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Old 02-06-2007, 04:32 PM   #1
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Steve Jobs calls for an end to copy-protected music.,2933,250576,00.html

Apple's (AAPL) Steve Jobs stunned the tech and music industries Tuesday with a surprising manifesto, posted on the Apple Web site, that called for an end to digital-rights management for music files.

Digital-rights management, or DRM, refers to the copy-protection schemes that limit duplication and playback of digital music or video files.

It's why songs downloaded from Apple's iTunes store will only play on an iPod, or why Microsoft's (MSFT) songs will only play on its Zune media player.

After reviewing the current state of online music retailing, and considering several possible options for the future, Jobs decides that the best solution would be to abolish digital-rights management entirely.

"Imagine a world where every online store sells DRM-free music encoded in open licensable formats," he writes. "In such a world, any player can play music purchased from any store, and any store can sell music which is playable on all players. This is clearly the best alternative for consumers, and Apple would embrace it in a heartbeat."

Jobs argues that 90 percent of the music the companies release is unprotected by DRM anyway.

It's on CDs, which users can easily "rip, mix and burn," as an old Apple slogan put it, and then pass on to friends or upload (illegally) to the Internet using file-sharing programs.

"[W]hat benefits do [the Big Four record companies] get from selling the remaining small percentage of their music encumbered with a DRM system?" he asks "There appear to be none."

Left unsaid is the fact that, the No. 2 online music retailer after Apple, sells completely unprotected MP3 files — which work on any digital music player — from independent music labels and manages to turn a tidy profit.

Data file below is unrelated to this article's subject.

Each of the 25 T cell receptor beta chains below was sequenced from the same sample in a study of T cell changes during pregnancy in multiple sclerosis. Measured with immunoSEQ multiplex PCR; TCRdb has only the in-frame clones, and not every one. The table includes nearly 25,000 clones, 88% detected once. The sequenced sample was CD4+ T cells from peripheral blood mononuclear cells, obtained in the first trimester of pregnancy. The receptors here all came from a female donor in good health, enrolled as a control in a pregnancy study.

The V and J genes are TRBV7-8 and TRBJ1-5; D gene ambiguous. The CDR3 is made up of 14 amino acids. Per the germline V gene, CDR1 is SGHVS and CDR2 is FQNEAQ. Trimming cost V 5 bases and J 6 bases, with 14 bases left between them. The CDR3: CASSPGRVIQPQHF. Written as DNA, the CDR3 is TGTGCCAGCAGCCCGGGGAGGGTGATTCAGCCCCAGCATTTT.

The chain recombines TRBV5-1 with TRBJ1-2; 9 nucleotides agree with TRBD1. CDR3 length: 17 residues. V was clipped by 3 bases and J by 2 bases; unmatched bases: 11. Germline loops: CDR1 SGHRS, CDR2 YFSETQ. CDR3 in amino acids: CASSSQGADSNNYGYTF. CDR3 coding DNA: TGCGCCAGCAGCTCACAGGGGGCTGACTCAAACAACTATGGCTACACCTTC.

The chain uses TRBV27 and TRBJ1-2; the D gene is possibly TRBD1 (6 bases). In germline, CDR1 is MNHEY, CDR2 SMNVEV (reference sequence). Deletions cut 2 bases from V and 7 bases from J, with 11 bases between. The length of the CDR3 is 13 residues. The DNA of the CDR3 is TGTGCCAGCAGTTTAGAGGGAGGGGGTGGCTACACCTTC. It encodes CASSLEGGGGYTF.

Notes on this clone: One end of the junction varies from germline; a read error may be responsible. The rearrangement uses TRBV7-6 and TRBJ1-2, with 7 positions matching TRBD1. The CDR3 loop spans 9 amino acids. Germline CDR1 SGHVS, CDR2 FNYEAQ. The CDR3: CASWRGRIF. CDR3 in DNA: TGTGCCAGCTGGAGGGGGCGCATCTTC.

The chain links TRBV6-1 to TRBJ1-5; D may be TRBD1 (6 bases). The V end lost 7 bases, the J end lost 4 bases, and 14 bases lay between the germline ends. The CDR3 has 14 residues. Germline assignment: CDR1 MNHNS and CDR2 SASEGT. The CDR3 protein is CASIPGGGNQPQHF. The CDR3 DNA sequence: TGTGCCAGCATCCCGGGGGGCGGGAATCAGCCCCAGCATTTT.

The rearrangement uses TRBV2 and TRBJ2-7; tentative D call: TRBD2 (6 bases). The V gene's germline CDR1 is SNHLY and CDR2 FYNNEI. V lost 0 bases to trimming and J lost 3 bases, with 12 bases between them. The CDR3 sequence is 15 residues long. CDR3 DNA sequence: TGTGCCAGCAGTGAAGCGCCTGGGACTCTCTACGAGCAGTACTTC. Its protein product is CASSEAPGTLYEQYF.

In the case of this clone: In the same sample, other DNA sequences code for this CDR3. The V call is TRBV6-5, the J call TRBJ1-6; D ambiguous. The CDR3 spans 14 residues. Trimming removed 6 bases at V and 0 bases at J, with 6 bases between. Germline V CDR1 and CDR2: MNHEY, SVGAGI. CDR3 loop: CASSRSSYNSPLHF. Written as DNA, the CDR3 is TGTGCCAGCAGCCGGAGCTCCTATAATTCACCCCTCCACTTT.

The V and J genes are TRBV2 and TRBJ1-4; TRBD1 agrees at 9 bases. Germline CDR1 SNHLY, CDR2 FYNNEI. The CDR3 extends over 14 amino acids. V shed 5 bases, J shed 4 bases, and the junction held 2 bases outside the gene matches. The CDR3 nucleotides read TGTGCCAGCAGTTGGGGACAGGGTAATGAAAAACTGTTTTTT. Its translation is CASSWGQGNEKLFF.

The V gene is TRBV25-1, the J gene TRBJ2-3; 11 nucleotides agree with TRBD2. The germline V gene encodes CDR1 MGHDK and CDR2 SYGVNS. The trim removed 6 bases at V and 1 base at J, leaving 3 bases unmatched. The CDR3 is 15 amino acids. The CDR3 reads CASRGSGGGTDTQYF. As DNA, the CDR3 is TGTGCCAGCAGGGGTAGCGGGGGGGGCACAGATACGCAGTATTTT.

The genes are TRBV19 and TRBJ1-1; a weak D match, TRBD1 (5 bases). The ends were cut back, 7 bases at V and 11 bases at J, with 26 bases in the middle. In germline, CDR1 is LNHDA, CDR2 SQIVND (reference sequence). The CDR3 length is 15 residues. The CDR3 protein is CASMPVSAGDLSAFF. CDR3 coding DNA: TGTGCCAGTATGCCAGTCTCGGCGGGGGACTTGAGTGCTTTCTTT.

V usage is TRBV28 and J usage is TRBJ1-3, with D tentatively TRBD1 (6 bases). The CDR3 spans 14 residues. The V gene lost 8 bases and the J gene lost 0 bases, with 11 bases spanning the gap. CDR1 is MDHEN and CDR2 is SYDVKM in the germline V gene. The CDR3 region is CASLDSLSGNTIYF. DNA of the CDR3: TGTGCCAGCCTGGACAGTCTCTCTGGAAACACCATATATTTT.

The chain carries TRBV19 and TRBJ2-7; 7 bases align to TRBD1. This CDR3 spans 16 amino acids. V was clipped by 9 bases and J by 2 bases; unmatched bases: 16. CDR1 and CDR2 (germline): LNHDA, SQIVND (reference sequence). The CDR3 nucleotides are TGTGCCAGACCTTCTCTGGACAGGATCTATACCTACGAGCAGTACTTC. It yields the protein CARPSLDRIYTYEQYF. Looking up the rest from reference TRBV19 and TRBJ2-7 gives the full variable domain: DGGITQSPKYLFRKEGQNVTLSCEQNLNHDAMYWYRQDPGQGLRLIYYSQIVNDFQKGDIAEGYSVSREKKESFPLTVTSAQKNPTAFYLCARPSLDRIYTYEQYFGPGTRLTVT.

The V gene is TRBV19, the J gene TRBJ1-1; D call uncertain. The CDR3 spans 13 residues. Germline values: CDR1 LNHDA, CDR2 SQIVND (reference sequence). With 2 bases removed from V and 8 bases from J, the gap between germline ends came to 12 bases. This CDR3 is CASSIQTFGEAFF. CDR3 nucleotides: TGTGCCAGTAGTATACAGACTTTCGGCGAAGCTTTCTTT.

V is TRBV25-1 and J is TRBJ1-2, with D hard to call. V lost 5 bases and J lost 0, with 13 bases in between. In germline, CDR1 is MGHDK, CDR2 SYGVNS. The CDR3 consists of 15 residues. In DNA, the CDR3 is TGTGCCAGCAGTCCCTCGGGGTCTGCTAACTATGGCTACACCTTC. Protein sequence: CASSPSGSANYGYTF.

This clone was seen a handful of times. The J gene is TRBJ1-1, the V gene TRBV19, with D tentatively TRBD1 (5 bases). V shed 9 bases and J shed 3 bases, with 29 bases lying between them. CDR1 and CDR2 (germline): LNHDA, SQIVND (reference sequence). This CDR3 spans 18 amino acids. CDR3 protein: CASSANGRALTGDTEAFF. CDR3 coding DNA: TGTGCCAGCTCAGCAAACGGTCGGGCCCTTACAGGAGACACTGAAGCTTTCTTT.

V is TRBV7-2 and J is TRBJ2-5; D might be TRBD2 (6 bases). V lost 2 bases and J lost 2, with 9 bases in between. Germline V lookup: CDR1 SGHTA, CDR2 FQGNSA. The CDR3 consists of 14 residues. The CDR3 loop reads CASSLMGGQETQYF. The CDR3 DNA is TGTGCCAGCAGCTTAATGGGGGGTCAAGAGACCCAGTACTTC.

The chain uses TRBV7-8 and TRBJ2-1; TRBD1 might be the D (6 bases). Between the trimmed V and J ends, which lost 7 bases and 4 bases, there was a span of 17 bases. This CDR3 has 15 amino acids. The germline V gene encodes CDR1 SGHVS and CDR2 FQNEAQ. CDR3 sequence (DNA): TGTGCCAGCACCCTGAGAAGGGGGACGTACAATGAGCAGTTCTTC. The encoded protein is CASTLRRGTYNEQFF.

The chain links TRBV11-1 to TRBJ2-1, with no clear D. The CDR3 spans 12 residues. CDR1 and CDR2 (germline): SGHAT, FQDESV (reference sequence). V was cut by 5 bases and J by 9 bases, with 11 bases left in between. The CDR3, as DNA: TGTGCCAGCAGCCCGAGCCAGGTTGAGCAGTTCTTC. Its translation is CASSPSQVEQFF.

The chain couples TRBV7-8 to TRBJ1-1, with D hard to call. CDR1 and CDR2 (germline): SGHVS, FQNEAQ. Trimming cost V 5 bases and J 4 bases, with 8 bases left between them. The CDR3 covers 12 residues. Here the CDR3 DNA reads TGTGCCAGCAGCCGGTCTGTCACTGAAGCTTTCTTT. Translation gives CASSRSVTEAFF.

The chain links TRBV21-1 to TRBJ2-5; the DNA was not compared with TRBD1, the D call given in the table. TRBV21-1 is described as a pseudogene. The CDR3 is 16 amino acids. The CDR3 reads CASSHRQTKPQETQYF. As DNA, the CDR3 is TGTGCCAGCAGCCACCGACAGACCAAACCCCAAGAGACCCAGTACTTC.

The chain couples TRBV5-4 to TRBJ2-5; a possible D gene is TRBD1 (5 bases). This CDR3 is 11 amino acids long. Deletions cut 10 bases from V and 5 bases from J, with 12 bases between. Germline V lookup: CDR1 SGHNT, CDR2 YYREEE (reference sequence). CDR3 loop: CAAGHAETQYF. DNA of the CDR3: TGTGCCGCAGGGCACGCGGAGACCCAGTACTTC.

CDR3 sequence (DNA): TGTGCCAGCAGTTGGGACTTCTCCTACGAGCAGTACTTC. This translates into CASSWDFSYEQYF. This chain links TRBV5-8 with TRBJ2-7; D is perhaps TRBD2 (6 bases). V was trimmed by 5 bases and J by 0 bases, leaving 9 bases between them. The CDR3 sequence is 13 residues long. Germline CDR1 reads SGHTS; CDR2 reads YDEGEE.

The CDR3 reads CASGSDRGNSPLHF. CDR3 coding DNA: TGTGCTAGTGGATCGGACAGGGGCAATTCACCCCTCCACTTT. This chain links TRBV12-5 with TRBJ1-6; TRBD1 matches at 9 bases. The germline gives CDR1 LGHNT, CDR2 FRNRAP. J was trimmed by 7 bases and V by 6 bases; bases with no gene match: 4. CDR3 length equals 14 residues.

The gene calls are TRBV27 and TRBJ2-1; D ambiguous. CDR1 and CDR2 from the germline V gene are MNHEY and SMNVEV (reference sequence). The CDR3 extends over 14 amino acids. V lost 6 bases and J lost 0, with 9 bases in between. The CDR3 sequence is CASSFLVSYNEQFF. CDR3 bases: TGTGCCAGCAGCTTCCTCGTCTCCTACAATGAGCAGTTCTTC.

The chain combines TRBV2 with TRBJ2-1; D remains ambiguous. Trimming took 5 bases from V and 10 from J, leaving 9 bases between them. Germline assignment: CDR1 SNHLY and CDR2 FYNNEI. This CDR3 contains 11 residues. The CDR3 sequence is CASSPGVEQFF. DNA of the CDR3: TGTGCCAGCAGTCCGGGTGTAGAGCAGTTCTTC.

Jobs does hint at Apple's legal troubles in Europe, where the governments of France and the Scandinavian countries have threatened to use antitrust legislation to "force open" iTunes so that it works with non-Apple music players.

"Much of the concern over DRM systems has arisen in European countries," he says. "Perhaps those unhappy with the current situation should redirect their energies towards persuading the music companies to sell their music DRM-free."

He then somewhat cheekily points out that "two and a half" of the Big Four record companies are European — EMI is British, Universal is owned by the French conglomerate Vivendi and Sony BMG is a joint venture between Japan's Sony (SNE) and Germany's Bertelsmann AG.

Nowhere does he suggest that video files, such as the television shows and Disney (DIS) and Paramount movies sold by the iTunes store, also be removed from digital-rights management.'s Paul Wagenseil contributed to this report.

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Old 02-07-2007, 11:47 AM   #2
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Steve Jobbs is a genius. He´s screwing microsoft with this because most people have iPods and whatever they won´t "need" a zune in case they buy something off of microsoft and he´s also looking good in front of the consumer.

It´s still the best way to go regardless of what his intentions were. I´m sure he´s made enough money so as to ignore whatever losess this move would inevitably entail.

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Old 02-07-2007, 02:21 PM   #3
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Jobs obviously has a good point in 90+% of all music sold is DRM free because it's sold on a CD. It doesn't make sense for record companies to force digital music stores to put DRM in songs because they're scared of piracy. Piracy will happen whether DRM is there or not. There's an easy workaround in iTunes for DRM.

On the flip side, it's easy for Steve Jobs to say that DRM is bad and that Apple would happily take the DRM off of their music sold in the iTunes Store because as of right now, the record companies have ZERO intentions of letting the music be sold without DRM.

So, Jobs looks wonderful to consumers by being on their side, but really, he doesn't have to act on what he's saying.

(and, this comes from an avid Jobs supporter BTW)
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